Can You Purchase a Home with a Low Credit Score?

Buying A Home With A Low Credit Score

Buying a home can be frustrating at times especially when it comes to credit scores. To begin with, home buyers should know that credit scores fluctuate frequently and there are several different types of credit scores.

How Your Credit Score Is Determined

Most mortgage companies will determine a borrower’s creditworthiness based on FICO® scores, a Credit Score developed by Fair Isaac Corporation. This score is used to inform the lender of risks that may be involved when lending to you. Each of the three credit reporting agencies has a different name for their FICO scores and different versions of the FICO formula. Here are the specific versions of the FICO formula used by mortgage lenders, Equifax Beacon 5.0, Experian/Fair Isaac Risk Model v2, and TransUnion FICO Risk Score 04. These names and formulas in and of themselves can be very confusing, but the bottom line is that a person is a 650 or higher credit score will most likely be able to be approved for a conventional loan. If the credit score is lower and goes as low as 580, then this borrower will most likely be best suited for an FHA or Government Backed Loan.

Boosting Your Credit Score

It is important to note that a credit score can increase rapidly by making payments on time for six months and paying debt down to a 20% debt to limit ratio. It is not important to have zero balances as that can hurt your credit score. Maintaining a 20% or lower debt to limit ratio for each of your credit cards for several months can dramatically increase a credit score.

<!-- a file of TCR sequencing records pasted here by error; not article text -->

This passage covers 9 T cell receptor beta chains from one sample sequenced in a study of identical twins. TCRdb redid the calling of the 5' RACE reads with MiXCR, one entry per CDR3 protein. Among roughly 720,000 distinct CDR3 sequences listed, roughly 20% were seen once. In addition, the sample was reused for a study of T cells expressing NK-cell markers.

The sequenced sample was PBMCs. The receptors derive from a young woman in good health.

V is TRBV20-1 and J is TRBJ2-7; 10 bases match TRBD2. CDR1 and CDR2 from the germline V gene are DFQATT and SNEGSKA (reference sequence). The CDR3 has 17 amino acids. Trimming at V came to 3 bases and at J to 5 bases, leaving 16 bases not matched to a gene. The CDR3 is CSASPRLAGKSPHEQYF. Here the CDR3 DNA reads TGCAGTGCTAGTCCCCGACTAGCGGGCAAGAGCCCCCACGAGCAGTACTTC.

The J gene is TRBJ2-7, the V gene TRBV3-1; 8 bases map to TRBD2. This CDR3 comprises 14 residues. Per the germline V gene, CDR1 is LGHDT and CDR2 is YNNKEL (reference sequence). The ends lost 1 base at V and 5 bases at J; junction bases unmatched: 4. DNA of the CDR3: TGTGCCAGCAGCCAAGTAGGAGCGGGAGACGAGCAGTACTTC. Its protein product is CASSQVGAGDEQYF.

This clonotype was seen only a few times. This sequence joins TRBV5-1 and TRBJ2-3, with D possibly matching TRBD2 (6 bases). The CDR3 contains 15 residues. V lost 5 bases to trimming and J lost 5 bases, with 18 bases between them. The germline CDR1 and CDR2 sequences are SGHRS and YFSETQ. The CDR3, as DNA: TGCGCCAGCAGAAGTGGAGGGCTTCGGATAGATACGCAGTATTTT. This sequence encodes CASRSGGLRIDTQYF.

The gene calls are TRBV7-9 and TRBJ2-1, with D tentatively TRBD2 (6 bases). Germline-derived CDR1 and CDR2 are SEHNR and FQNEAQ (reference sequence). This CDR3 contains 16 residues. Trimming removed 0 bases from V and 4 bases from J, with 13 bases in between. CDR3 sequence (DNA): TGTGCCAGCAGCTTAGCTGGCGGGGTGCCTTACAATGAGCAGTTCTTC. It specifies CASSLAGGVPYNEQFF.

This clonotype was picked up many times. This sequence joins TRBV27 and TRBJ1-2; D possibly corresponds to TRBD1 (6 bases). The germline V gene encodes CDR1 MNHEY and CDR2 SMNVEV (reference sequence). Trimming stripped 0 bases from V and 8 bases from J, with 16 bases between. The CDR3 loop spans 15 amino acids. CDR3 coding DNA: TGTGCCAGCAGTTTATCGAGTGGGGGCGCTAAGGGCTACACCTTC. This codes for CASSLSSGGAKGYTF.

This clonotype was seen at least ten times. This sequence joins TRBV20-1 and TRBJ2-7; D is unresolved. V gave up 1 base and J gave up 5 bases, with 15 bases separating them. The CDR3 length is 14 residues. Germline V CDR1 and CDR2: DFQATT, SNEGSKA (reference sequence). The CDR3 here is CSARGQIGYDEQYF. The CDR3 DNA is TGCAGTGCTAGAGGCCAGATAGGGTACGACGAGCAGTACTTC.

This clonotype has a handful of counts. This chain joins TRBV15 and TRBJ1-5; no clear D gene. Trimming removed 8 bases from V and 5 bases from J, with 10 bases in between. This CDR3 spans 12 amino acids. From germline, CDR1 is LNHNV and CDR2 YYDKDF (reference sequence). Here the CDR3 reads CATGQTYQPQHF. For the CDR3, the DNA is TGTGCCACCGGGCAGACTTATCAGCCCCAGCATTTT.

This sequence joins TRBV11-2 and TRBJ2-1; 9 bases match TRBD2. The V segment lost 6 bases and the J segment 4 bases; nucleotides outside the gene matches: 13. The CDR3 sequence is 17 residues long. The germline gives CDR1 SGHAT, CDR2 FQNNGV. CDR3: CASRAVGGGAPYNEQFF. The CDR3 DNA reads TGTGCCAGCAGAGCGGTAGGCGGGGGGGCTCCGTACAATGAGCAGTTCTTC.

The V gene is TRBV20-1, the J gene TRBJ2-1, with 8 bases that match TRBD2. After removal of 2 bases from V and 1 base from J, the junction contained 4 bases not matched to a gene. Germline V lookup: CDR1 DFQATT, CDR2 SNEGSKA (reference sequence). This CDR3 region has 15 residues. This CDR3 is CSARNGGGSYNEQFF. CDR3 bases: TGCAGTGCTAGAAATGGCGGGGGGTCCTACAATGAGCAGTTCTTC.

Credit scoring companies such as Credit Karma or others do give lenders a way to gauge their credit scores, but these are not accurate scores and should be taken with a grain of salt. It is best when beginning the process of researching for a home purchase that home buyers sign up for the three major credit reporting agencies scoring monitoring in order to be aware of any issues that they see may arise during the process and to make sure that the requirements of the 20% of debt to limit ratios are being met and that all payments are being reported as on time every month.